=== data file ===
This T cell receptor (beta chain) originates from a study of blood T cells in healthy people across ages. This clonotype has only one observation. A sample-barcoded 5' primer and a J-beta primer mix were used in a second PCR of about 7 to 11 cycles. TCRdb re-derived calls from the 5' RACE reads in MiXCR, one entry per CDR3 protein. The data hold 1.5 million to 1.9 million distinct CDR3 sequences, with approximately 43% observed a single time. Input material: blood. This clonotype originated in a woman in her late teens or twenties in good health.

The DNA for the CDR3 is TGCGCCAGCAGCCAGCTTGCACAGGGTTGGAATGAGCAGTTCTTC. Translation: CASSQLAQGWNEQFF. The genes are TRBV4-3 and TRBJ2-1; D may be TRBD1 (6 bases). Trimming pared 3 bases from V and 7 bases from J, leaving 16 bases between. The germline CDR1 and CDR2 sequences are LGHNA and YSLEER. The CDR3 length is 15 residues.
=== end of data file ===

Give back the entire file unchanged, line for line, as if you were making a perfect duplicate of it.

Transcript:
This T cell receptor (beta chain) originates from a study of blood T cells in healthy people across ages. This clonotype has only one observation. A sample-barcoded 5' primer and a J-beta primer mix were used in a second PCR of about 7 to 11 cycles. TCRdb re-derived calls from the 5' RACE reads in MiXCR, one entry per CDR3 protein. The data hold 1.5 million to 1.9 million distinct CDR3 sequences, with approximately 43% observed a single time. Input material: blood. This clonotype originated in a woman in her late teens or twenties in good health.

The DNA for the CDR3 is TGCGCCAGCAGCCAGCTTGCACAGGGTTGGAATGAGCAGTTCTTC. Translation: CASSQLAQGWNEQFF. The genes are TRBV4-3 and TRBJ2-1; D may be TRBD1 (6 bases). Trimming pared 3 bases from V and 7 bases from J, leaving 16 bases between. The germline CDR1 and CDR2 sequences are LGHNA and YSLEER. The CDR3 length is 15 residues.